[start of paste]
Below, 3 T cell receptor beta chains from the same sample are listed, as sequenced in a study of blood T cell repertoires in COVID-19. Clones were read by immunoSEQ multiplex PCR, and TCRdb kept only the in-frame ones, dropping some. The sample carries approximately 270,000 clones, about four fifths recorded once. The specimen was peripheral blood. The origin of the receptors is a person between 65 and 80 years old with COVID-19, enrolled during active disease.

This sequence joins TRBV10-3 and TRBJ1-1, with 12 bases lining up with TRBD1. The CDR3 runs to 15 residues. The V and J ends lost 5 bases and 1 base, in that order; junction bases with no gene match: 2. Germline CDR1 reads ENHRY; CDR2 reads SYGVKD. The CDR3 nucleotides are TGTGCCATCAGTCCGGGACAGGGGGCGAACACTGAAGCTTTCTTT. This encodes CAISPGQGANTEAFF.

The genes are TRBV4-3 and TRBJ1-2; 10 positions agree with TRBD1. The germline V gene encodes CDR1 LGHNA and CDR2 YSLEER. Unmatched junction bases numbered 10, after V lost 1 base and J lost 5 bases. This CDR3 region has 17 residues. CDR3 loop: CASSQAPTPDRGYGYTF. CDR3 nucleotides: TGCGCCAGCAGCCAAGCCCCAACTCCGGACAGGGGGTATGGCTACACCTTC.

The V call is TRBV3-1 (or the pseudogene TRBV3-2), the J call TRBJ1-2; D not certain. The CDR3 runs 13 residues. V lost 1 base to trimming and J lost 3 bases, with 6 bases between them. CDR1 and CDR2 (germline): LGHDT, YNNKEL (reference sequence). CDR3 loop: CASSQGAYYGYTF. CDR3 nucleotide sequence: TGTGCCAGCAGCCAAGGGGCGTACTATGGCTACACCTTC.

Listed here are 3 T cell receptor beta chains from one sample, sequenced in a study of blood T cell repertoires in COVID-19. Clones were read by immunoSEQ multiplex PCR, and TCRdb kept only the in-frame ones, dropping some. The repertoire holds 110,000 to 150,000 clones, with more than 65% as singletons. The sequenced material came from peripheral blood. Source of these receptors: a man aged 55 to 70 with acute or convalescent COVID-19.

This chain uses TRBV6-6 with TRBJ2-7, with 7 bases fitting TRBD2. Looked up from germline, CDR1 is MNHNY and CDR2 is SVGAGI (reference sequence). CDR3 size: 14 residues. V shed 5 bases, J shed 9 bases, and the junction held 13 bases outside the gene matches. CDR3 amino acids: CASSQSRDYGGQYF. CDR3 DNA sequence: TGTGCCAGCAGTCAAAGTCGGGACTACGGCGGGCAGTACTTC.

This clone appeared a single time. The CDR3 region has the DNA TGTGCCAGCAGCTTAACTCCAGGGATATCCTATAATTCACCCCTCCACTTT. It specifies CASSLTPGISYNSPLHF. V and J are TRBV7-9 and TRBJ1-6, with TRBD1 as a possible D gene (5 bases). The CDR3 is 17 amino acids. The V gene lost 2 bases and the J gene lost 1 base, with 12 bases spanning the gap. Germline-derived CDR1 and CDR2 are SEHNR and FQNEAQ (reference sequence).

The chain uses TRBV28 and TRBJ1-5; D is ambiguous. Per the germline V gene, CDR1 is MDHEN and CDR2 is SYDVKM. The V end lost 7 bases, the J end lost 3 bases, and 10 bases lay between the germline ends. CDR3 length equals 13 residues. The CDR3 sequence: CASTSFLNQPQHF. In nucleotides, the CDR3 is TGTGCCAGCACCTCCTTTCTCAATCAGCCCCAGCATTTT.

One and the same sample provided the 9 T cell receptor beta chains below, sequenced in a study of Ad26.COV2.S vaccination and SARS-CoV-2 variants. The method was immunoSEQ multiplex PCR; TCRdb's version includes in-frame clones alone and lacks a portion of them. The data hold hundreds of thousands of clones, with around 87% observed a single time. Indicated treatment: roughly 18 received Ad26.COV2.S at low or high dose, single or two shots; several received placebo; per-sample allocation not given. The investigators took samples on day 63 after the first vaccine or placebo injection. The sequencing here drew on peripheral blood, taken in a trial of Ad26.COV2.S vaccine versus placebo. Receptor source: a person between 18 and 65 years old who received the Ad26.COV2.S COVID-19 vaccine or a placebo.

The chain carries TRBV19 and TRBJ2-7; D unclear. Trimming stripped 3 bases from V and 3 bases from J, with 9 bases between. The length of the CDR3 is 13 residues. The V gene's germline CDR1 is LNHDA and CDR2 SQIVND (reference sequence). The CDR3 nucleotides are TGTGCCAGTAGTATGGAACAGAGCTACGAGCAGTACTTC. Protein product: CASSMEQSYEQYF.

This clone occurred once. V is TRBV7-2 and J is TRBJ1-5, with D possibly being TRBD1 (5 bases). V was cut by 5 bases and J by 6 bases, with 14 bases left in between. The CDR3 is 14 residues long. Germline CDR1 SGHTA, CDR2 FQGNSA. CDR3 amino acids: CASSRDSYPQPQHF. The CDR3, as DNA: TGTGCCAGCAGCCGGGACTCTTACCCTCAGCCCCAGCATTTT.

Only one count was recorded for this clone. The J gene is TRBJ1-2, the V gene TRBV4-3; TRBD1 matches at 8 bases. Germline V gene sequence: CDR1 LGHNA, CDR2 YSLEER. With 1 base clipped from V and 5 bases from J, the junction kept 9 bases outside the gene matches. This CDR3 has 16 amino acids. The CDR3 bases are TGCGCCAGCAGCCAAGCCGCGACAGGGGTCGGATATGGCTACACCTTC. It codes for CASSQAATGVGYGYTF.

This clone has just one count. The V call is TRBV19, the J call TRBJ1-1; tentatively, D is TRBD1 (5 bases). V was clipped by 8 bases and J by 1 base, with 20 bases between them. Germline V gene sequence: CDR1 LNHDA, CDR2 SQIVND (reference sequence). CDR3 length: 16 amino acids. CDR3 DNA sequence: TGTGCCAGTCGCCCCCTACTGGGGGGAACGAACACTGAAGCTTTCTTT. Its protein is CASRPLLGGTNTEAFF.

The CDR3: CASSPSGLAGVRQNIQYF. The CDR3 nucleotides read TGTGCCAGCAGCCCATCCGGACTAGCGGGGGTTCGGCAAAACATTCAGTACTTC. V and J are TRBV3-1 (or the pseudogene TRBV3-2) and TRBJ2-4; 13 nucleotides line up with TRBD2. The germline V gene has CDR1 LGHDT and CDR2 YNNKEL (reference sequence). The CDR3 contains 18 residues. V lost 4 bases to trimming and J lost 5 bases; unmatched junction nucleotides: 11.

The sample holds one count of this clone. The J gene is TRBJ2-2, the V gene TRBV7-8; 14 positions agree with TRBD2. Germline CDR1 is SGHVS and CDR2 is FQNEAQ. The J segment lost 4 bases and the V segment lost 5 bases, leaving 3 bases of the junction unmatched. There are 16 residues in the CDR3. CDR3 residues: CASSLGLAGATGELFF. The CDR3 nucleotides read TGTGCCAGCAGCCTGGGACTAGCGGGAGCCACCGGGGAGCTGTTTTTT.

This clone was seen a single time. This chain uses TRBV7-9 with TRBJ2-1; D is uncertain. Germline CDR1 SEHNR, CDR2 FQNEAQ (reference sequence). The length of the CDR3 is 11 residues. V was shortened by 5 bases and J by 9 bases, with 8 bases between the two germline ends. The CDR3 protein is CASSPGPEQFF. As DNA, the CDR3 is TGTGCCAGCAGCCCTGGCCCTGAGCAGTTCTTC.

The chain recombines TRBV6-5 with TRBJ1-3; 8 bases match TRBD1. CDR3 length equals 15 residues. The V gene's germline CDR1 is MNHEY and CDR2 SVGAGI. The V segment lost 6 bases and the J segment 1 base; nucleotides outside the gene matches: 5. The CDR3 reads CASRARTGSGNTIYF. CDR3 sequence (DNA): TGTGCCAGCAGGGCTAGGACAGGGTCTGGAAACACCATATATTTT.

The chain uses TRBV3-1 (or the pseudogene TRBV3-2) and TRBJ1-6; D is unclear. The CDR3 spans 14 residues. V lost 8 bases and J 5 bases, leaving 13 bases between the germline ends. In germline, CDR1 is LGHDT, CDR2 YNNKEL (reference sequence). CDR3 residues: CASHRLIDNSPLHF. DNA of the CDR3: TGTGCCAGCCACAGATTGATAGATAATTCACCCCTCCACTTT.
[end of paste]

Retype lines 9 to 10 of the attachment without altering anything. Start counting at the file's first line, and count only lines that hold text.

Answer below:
One and the same sample provided the 9 T cell receptor beta chains below, sequenced in a study of Ad26.COV2.S vaccination and SARS-CoV-2 variants. The method was immunoSEQ multiplex PCR; TCRdb's version includes in-frame clones alone and lacks a portion of them. The data hold hundreds of thousands of clones, with around 87% observed a single time. Indicated treatment: roughly 18 received Ad26.COV2.S at low or high dose, single or two shots; several received placebo; per-sample allocation not given. The investigators took samples on day 63 after the first vaccine or placebo injection. The sequencing here drew on peripheral blood, taken in a trial of Ad26.COV2.S vaccine versus placebo. Receptor source: a person between 18 and 65 years old who received the Ad26.COV2.S COVID-19 vaccine or a placebo.

The chain carries TRBV19 and TRBJ2-7; D unclear. Trimming stripped 3 bases from V and 3 bases from J, with 9 bases between. The length of the CDR3 is 13 residues. The V gene's germline CDR1 is LNHDA and CDR2 SQIVND (reference sequence). The CDR3 nucleotides are TGTGCCAGTAGTATGGAACAGAGCTACGAGCAGTACTTC. Protein product: CASSMEQSYEQYF.